Marine management interventions are increasingly being implemented with the explicit goal of rebuilding ocean ecosystems, but early responses may begin with alterations in ecological interactions preceding detectable changes in population-level characteristics. To establish a baseline from which to monitor the effects of spatial protection on reef fish trophic ecology and track future ecosystem-level changes, we quantified temperate reef fish densities, size, biomass, diets and isotopic signatures at nine sites nested within two fished and one five-year old marine protected area (MPA) on the northwest coast of Canada. We calculated rockfish (Sebastes spp.) community and species-specific niche breadth for fished and protected areas based on δ13C and δ15N values. We found that rockfish community niche width was greater inside the MPA relative to adjacent fished reefs due to an expanded nitrogen range, possibly reflecting early changes in trophic interactions following five years of spatial protection. Our data also demonstrated that the MPA had a positive effect on the δ15N signature of rockfish (i.e., trophic position), but the effect of rockfish length on its own was not well-supported. In addition, we found a positive interaction between rockfish length and δ15N signature, such that δ15N signatures of rockfish caught within the MPA increased more rapidly with body size than those caught in fished areas. Differences in rockfish size structure and biomass among fished and unfished areas were not clearly evident. Species of rockfish and lingcod varied in trophic and size responses, indicating that life-history traits play an important role in predicting MPA effects. These results may suggest early changes in trophic behavior of slow-growing rockfish due to predation risk by faster growing higher trophic level predators such as lingcod inside MPAs established on temperate reefs. Consequently, spatial protection may restore both the trophic and behavioral roles of previously fished consumers earlier and in measurable ways sooner than observable changes in abundance and size.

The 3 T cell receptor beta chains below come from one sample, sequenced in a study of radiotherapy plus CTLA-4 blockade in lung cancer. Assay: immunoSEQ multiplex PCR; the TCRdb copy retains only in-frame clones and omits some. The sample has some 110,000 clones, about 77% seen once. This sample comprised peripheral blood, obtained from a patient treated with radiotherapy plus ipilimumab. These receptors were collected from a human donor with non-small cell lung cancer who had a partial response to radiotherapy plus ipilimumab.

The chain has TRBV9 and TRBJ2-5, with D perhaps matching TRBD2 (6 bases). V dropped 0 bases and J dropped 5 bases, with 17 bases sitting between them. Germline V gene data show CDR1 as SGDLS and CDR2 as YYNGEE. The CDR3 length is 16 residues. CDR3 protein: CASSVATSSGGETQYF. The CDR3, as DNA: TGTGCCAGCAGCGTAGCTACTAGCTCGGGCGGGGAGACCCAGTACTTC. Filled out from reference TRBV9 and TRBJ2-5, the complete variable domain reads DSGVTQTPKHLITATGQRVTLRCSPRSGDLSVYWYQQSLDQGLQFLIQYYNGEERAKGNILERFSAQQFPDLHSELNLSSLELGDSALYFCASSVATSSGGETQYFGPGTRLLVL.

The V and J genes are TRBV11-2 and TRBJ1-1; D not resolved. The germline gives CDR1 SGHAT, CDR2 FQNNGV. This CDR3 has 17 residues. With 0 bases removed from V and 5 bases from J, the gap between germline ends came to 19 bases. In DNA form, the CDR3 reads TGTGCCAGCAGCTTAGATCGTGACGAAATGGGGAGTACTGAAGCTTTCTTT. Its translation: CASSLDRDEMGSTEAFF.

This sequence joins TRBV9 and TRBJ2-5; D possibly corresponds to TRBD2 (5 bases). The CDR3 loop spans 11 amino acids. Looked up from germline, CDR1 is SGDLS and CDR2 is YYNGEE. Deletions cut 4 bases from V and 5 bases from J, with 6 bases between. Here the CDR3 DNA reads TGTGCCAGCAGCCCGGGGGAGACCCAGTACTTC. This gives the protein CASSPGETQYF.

Changes in structure and function of coral reefs are increasingly significant and few sites in the Caribbean can tolerate local and global stress factors. Therefore, we assessed coral reef condition indicators in reefs within and outside of MPAs in the southeastern Dominican Republic, considering benthic cover as well as the composition, diversity, recruitment, mortality, bleaching, the conservation status and evolutionary distinctiveness of coral species. In general, we found that reef condition indicators (coral and benthic cover, recruitment, bleaching, and mortality) within the MPAs showed better conditions than in the unprotected area (Boca Chica). Although the comparison between the Boca Chica area and the MPAs may present some spatial imbalance, these zones were chosen for the purpose of making a comparison with a previous baseline presented. In actuality these indicators found in the MPAs have improved when compared to results from previous reports (2001) in the same reefs and others in the Caribbean. Additionally, we found no evidence of massive bleaching during the El Niño-Southern Oscillation (ENSO) of 2015. Reef-building species belonging to Orbicella species complex dominate MPAs, while small colonies of Pseudodiploria strigosa and Siderastrea siderea with low structural complexity dominate the unprotected sites. Key findings include the potential offered by MPAs as a network; our results show that a combination of MPAs protect the variation in diversity and promote the conservation of coral while maintaining historical evolution traits. This study offers an evaluation framework that considers multiple aspects of relevance in the conservation of Caribbean coral reefs, presenting a baseline of ecological indicators in the southeastern region of the Dominican Republic. It also recognizes some protected reefs in this region that can be designated as places of hope, with excellent conditions in the coral community.